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Arctic Permafrost: Looming Threat of 'Zombie Viruses' Sparks Pandemic Concerns

Warning: 'Zombie Viruses' from Arctic Permafrost Could Spark Next Pandemic, Experts Caution

The repercussions of climate change are becoming more ominous as the Arctic permafrost thaws, presenting a potential threat to global health.

Scientists are now sounding the alarm that the melting permafrost in the Arctic could unleash ancient viruses, nicknamed "zombie viruses" or Methuselah viruses, with the potential to trigger the next pandemic.

Researchers have already isolated these ancient viruses, expressing concerns about a looming global emergency, as reported by The Observer.

To proactively address this risk, scientists are advocating for the establishment of an Arctic monitoring network.

This network would play a critical role in detecting early cases of diseases caused by ancient microorganisms, offering quarantine assistance, and delivering expert medical treatment to prevent the spread of infections beyond the region.

Geneticist Jean-Michel Claverie of Aix-Marseille University emphasized the oversight in current pandemic threat analyses, which predominantly focus on diseases emerging in southern regions and spreading north.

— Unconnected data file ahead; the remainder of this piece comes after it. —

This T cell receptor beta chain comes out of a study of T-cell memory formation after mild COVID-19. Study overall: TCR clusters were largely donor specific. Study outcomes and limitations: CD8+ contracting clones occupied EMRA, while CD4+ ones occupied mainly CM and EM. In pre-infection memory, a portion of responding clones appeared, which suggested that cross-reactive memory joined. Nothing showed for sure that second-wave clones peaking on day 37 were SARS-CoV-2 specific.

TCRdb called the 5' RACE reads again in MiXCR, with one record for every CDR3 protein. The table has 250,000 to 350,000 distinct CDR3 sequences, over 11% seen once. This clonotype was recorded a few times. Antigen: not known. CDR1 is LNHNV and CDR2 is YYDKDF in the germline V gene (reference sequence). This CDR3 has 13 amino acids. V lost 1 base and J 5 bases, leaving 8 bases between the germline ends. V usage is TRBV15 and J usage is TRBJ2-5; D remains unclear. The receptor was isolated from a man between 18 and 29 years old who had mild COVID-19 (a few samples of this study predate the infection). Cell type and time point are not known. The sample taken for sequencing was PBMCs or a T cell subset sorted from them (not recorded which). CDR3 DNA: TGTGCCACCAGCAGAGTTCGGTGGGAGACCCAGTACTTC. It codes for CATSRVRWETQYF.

The potential for an outbreak originating in the far north and traveling south has not received sufficient attention.

Claverie warns of viruses in the Arctic with the capacity to infect humans and incite a new disease outbreak.

Permafrost, characterized by soil or underwater sediment frozen for extended periods below freezing temperatures, covers a significant portion of the northern hemisphere.

This cold, dark, and oxygen-deprived environment serves as an excellent preserver of biological material.

In a noteworthy instance, scientists revived microscopic worms frozen in Siberian permafrost for 46,000 years.

In 2014, Michel Claverie and a scientific team isolated live viruses in Siberia, demonstrating their ability to infect single-cell organisms despite millennia in permafrost.

While these viruses were harmless to humans, the discovery raises concerns about potentially dangerous viruses lurking in the permafrost.

Claverie disclosed the identification of genomic traces of poxviruses and herpesviruses, known to infect humans, further emphasizing the need for vigilance.


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